Title: The Name of the Wind
Series: The Kingkiller Chronicle: Day One
Author: Patrick Rothfuss
Publisher: Daw Books
Publication Date: April, 2008
Rating: 3/5 stars
Do you ever read adventure books that mention a character or series of characters that embark on a quest to find an object or thwart evil forces? How many of them are actually completely different from each other? Well, I’m here to tell you that there is a book which contains a unique adventure and keeps you entertained from the start to the end of the book.
The Name of the Wind by Patrick Rothfuss is a captivating and fun read. It is told by Kvothe, a well-known hero who has built himself a worthy reputation. He tells the story to his companions and paints flashbacks to his younger years, in how he made a name for himself. You hear about when he was a little boy, his struggles after a tragic event and his time at the University.
For a long book, Rothfuss does well in having Kvothe narrate his own story. During my reading, I was yearning to know more especially of what would happen next.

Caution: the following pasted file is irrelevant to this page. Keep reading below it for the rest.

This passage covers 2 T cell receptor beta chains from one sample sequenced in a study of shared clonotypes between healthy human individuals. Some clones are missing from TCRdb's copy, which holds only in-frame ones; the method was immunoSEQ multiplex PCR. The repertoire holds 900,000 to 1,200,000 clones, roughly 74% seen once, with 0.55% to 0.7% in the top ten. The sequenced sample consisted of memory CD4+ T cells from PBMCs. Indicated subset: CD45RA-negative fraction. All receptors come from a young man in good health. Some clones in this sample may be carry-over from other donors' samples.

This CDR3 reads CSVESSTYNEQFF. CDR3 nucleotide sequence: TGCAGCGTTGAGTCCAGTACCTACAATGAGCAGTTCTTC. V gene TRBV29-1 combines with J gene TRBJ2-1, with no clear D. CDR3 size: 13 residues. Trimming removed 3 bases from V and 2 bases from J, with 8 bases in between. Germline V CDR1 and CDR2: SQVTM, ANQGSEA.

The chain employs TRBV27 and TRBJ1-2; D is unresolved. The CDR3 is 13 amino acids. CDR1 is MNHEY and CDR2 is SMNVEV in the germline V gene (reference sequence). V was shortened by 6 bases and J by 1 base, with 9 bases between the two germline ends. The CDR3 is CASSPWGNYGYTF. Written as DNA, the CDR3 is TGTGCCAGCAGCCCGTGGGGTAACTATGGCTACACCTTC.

Now, it isn’t like any standard adventure story where the main character jumps from place to place on his/her personal quest. It is instead a story where the character stays in a few places for quite a while. When Kvothe is at the University, it’s the humour from the language used that makes the reader stay hooked to the story. I feel as though you actually understand the character more this way than if they were constantly travelling. Because Kvothe is in one place for so long, you can see his personality slowly rise to the surface. Observing a character grow in this way adds a lot to the story and makes you want to keep flipping the pages.
If you are looking for that adventure book that’s told in an interesting way, then I’d recommend reading The Name of the Wind. You will absolutely love the humour in Kvothe’s voice and will be fully engaged in the story, I assure you.
Fun fact- It took 15 years for Patrick Rothfuss to create this first installment of the series. Reasons range from decisions in structuring, the addition of his own experiences and the sympathetic magic system. To find out more, check out this article by Leah Schnelbach on Tor.
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